Ten years have passed since a Virginia Tech student opened fire on his classmates and professors, killing 32 people before taking his own life. At the time, it was the deadliest mass shooting in our country’s history. The shock and heartbreak surrounding Virginia Tech had the ability to influence widespread change; instead, we’ve seen very few changes in gun regulations nationwide, and have gone backwards in some states.
Now, ten years later, our country suffers from a mass shooting more than once every day. The tragedy’s death count was recently eclipsed by the Orlando Pulse shooting, an even larger massacre. Unfortunately, Virginia Tech still holds the distinction of being the deadliest school shooting in American history, but Sandy Hook came terrifyingly close in 2012 with 27 casualties.
TATM spoke with Paul Friedman, Executive Director of the Virginia Tech Victims’ Family Outreach Foundation, to discuss what went wrong with the Virginia Tech massacre and what we can do to prevent similar tragedies. Friedman quickly pointed out that the Virginia Tech shooter was deemed a danger to himself and others by a state judge in Virginia, and was legally required to seek outpatient treatment before the shooting took place–he shouldn’t have had access to guns in the first place.
“The critical thing is that, once assigned to outpatient treatment, the Virginia State Police didn’t think it was necessary to put his name into the National Instant Criminal Background Check System (NICS), and that was a mistake, because he went on to buy two guns at a licensed dealer and those are the guns he used,” said Friedman. “He should’ve been in that system–could’ve been in that system.”
Immediately following the Virginia Tech massacre, then-Governor Tim Kaine (D-VA) signed an executive order, making it mandatory for individuals who have been deemed dangerous to themselves and others to be included in the NICS. Kaine’s decision was confirmed into legislation by a Republican-controlled state legislature and supported by the NRA, along with other gun rights groups. The program has been in place ever since, with all parties in agreement that the NICS is a valuable law enforcement tool.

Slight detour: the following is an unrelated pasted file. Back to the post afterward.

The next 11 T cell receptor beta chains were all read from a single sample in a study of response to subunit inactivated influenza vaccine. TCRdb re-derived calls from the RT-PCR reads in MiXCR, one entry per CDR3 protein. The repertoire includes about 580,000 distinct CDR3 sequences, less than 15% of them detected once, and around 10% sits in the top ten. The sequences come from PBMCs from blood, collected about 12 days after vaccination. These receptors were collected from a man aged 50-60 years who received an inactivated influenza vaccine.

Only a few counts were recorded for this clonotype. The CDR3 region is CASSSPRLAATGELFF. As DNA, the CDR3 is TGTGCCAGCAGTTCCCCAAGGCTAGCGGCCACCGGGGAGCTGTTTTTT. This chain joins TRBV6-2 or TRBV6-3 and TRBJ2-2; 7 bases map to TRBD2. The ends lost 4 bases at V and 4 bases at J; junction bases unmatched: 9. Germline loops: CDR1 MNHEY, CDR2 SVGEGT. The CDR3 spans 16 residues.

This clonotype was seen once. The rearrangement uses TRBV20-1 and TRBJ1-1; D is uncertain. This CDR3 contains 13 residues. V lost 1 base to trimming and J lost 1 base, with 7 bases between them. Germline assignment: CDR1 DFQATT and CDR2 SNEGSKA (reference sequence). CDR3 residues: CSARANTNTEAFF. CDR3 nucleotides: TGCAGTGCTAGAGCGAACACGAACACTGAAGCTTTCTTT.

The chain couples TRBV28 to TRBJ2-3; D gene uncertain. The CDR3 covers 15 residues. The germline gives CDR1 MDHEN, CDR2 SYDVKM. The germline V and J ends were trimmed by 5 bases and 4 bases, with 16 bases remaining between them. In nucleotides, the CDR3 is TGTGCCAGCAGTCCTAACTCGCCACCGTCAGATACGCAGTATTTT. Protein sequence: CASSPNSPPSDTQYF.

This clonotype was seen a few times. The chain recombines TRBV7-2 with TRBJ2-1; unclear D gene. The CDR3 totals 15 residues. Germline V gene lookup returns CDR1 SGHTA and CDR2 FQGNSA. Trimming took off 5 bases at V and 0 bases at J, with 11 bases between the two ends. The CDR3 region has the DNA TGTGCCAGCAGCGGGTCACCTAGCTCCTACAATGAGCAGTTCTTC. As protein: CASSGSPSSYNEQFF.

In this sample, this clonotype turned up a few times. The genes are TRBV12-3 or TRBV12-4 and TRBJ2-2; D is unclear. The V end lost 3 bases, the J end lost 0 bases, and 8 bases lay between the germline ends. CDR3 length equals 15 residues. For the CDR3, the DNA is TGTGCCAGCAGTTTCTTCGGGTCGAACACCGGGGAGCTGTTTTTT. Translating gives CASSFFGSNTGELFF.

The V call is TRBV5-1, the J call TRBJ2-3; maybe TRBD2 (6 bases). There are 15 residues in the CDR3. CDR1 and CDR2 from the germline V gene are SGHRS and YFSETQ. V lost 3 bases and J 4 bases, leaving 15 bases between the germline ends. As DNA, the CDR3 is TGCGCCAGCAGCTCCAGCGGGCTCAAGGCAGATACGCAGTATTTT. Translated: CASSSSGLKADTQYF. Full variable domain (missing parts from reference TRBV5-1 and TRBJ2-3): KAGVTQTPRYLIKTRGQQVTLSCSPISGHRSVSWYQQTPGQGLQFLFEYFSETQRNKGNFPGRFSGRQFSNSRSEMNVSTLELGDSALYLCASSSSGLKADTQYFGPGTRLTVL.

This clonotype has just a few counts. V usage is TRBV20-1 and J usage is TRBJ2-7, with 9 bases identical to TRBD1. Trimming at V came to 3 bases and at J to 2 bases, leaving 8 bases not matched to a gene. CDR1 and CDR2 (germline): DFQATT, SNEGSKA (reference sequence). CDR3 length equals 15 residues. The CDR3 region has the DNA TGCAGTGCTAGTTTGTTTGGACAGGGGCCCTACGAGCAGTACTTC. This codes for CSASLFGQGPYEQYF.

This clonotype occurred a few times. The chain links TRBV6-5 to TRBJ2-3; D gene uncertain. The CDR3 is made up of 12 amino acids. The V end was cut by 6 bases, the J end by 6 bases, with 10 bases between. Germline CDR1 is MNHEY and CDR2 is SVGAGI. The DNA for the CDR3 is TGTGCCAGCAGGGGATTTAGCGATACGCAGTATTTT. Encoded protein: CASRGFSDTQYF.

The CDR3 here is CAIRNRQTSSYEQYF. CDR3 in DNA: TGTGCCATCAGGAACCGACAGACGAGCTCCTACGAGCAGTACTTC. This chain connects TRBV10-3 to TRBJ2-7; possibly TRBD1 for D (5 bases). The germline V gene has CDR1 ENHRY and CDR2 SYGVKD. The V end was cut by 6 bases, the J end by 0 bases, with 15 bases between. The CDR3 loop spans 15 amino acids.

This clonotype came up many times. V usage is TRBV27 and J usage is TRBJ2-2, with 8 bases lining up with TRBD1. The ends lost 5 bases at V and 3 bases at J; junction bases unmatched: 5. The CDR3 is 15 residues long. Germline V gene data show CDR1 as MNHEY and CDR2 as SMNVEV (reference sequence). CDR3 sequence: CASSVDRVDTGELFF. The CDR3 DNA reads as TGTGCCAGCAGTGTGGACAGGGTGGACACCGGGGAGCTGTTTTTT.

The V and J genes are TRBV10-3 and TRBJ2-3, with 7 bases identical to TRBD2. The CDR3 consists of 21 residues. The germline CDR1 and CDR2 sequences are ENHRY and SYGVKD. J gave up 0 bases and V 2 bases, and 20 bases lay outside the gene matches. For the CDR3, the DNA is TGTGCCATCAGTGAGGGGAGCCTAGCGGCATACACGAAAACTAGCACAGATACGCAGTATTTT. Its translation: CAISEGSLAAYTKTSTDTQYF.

Even so, it is now easier than ever to buy a gun in Virginia, despite the state’s history and aforementioned legislative victory. Mass shootings have proven to influence legislation, but unfortunately, most of the progress has headed in the wrong direction.
According to a Harvard Business School study, a single mass shooting produces a 15% increase in “firearm bills” introduced in the year following one such tragedy, and an overwhelming majority of those bills result in lifted gun restrictions. In states with Republican-controlled legislatures, a mass shooting actually increases the number of loosened gun laws by 75%.
As for the Democrats looking to take away everyone’s guns? Well, they statistically respond to national tragedies by influencing zero change–they’re also bought and paid for by gun rights groups, just on a much smaller scale.
The Supreme Court ruled that the federal government cannot enforce a nationwide NICS-reporting policy like Virginia’s, due to states’ rights. However, Friedman’s organization has a new initiative, Campaign 32, “designed to get at the heart of what happened at Virginia Tech and prevent it from happening elsewhere.”